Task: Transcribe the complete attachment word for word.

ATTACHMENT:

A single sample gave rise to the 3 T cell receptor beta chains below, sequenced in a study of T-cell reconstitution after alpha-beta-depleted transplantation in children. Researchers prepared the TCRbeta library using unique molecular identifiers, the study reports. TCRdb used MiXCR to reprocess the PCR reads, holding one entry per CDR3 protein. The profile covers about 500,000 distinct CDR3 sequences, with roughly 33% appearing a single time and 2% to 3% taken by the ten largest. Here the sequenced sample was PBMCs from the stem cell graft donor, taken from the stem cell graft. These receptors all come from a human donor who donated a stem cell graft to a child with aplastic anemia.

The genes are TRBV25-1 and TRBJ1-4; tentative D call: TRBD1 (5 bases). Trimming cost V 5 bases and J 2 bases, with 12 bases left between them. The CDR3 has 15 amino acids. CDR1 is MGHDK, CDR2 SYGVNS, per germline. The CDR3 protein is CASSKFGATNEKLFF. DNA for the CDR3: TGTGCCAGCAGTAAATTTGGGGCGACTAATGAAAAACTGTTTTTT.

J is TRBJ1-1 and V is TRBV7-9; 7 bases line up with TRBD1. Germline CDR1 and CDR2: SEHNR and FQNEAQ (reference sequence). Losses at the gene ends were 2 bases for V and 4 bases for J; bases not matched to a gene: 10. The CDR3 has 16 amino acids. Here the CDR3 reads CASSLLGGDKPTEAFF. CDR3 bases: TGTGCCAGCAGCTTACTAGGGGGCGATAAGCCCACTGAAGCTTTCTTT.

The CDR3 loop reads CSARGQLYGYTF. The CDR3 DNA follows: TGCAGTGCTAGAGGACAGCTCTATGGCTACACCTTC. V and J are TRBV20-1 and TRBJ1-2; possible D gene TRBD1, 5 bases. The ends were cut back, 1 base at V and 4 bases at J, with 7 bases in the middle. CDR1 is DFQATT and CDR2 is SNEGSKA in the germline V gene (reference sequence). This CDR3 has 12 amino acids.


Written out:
A single sample gave rise to the 3 T cell receptor beta chains below, sequenced in a study of T-cell reconstitution after alpha-beta-depleted transplantation in children. Researchers prepared the TCRbeta library using unique molecular identifiers, the study reports. TCRdb used MiXCR to reprocess the PCR reads, holding one entry per CDR3 protein. The profile covers about 500,000 distinct CDR3 sequences, with roughly 33% appearing a single time and 2% to 3% taken by the ten largest. Here the sequenced sample was PBMCs from the stem cell graft donor, taken from the stem cell graft. These receptors all come from a human donor who donated a stem cell graft to a child with aplastic anemia.

The genes are TRBV25-1 and TRBJ1-4; tentative D call: TRBD1 (5 bases). Trimming cost V 5 bases and J 2 bases, with 12 bases left between them. The CDR3 has 15 amino acids. CDR1 is MGHDK, CDR2 SYGVNS, per germline. The CDR3 protein is CASSKFGATNEKLFF. DNA for the CDR3: TGTGCCAGCAGTAAATTTGGGGCGACTAATGAAAAACTGTTTTTT.

J is TRBJ1-1 and V is TRBV7-9; 7 bases line up with TRBD1. Germline CDR1 and CDR2: SEHNR and FQNEAQ (reference sequence). Losses at the gene ends were 2 bases for V and 4 bases for J; bases not matched to a gene: 10. The CDR3 has 16 amino acids. Here the CDR3 reads CASSLLGGDKPTEAFF. CDR3 bases: TGTGCCAGCAGCTTACTAGGGGGCGATAAGCCCACTGAAGCTTTCTTT.

The CDR3 loop reads CSARGQLYGYTF. The CDR3 DNA follows: TGCAGTGCTAGAGGACAGCTCTATGGCTACACCTTC. V and J are TRBV20-1 and TRBJ1-2; possible D gene TRBD1, 5 bases. The ends were cut back, 1 base at V and 4 bases at J, with 7 bases in the middle. CDR1 is DFQATT and CDR2 is SNEGSKA in the germline V gene (reference sequence). This CDR3 has 12 amino acids.